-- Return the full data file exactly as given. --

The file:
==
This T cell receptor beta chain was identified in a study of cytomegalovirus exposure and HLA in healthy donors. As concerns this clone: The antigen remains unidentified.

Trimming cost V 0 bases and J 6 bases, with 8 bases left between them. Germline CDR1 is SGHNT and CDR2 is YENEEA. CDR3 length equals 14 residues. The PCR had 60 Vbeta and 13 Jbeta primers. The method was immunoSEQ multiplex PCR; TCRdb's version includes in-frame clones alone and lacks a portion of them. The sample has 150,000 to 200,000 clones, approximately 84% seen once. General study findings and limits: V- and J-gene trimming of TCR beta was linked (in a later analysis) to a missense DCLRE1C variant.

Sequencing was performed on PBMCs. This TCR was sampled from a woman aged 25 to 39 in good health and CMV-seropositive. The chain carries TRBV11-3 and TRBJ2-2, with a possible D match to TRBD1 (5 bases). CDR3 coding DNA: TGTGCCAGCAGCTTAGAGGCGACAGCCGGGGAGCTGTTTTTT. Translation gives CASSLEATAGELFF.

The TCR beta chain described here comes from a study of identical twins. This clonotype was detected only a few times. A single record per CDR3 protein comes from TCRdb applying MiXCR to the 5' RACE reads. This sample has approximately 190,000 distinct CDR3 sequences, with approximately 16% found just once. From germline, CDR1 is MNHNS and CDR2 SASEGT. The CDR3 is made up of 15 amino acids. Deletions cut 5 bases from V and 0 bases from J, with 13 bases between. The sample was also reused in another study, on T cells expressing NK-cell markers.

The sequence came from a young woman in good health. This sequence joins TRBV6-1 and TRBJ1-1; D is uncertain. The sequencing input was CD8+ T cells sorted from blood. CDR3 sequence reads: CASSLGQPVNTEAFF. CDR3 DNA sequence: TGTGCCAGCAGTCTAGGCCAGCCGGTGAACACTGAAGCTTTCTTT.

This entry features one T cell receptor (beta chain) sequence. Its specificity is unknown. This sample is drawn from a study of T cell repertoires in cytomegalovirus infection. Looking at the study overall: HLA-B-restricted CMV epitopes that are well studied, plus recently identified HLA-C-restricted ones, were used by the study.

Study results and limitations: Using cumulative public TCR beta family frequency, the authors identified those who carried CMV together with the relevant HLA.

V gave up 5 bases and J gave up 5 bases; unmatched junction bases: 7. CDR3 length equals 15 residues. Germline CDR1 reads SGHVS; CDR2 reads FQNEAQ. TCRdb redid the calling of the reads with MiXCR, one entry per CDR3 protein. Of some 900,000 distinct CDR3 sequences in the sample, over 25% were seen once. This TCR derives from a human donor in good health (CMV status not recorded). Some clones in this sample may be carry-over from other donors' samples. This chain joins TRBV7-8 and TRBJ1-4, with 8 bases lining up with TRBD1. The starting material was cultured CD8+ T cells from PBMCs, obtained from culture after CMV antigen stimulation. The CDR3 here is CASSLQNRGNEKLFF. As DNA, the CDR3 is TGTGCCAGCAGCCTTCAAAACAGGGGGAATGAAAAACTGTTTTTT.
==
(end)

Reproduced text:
This T cell receptor beta chain was identified in a study of cytomegalovirus exposure and HLA in healthy donors. As concerns this clone: The antigen remains unidentified.

Trimming cost V 0 bases and J 6 bases, with 8 bases left between them. Germline CDR1 is SGHNT and CDR2 is YENEEA. CDR3 length equals 14 residues. The PCR had 60 Vbeta and 13 Jbeta primers. The method was immunoSEQ multiplex PCR; TCRdb's version includes in-frame clones alone and lacks a portion of them. The sample has 150,000 to 200,000 clones, approximately 84% seen once. General study findings and limits: V- and J-gene trimming of TCR beta was linked (in a later analysis) to a missense DCLRE1C variant.

Sequencing was performed on PBMCs. This TCR was sampled from a woman aged 25 to 39 in good health and CMV-seropositive. The chain carries TRBV11-3 and TRBJ2-2, with a possible D match to TRBD1 (5 bases). CDR3 coding DNA: TGTGCCAGCAGCTTAGAGGCGACAGCCGGGGAGCTGTTTTTT. Translation gives CASSLEATAGELFF.

The TCR beta chain described here comes from a study of identical twins. This clonotype was detected only a few times. A single record per CDR3 protein comes from TCRdb applying MiXCR to the 5' RACE reads. This sample has approximately 190,000 distinct CDR3 sequences, with approximately 16% found just once. From germline, CDR1 is MNHNS and CDR2 SASEGT. The CDR3 is made up of 15 amino acids. Deletions cut 5 bases from V and 0 bases from J, with 13 bases between. The sample was also reused in another study, on T cells expressing NK-cell markers.

The sequence came from a young woman in good health. This sequence joins TRBV6-1 and TRBJ1-1; D is uncertain. The sequencing input was CD8+ T cells sorted from blood. CDR3 sequence reads: CASSLGQPVNTEAFF. CDR3 DNA sequence: TGTGCCAGCAGTCTAGGCCAGCCGGTGAACACTGAAGCTTTCTTT.

This entry features one T cell receptor (beta chain) sequence. Its specificity is unknown. This sample is drawn from a study of T cell repertoires in cytomegalovirus infection. Looking at the study overall: HLA-B-restricted CMV epitopes that are well studied, plus recently identified HLA-C-restricted ones, were used by the study.

Study results and limitations: Using cumulative public TCR beta family frequency, the authors identified those who carried CMV together with the relevant HLA.

V gave up 5 bases and J gave up 5 bases; unmatched junction bases: 7. CDR3 length equals 15 residues. Germline CDR1 reads SGHVS; CDR2 reads FQNEAQ. TCRdb redid the calling of the reads with MiXCR, one entry per CDR3 protein. Of some 900,000 distinct CDR3 sequences in the sample, over 25% were seen once. This TCR derives from a human donor in good health (CMV status not recorded). Some clones in this sample may be carry-over from other donors' samples. This chain joins TRBV7-8 and TRBJ1-4, with 8 bases lining up with TRBD1. The starting material was cultured CD8+ T cells from PBMCs, obtained from culture after CMV antigen stimulation. The CDR3 here is CASSLQNRGNEKLFF. As DNA, the CDR3 is TGTGCCAGCAGCCTTCAAAACAGGGGGAATGAAAAACTGTTTTTT.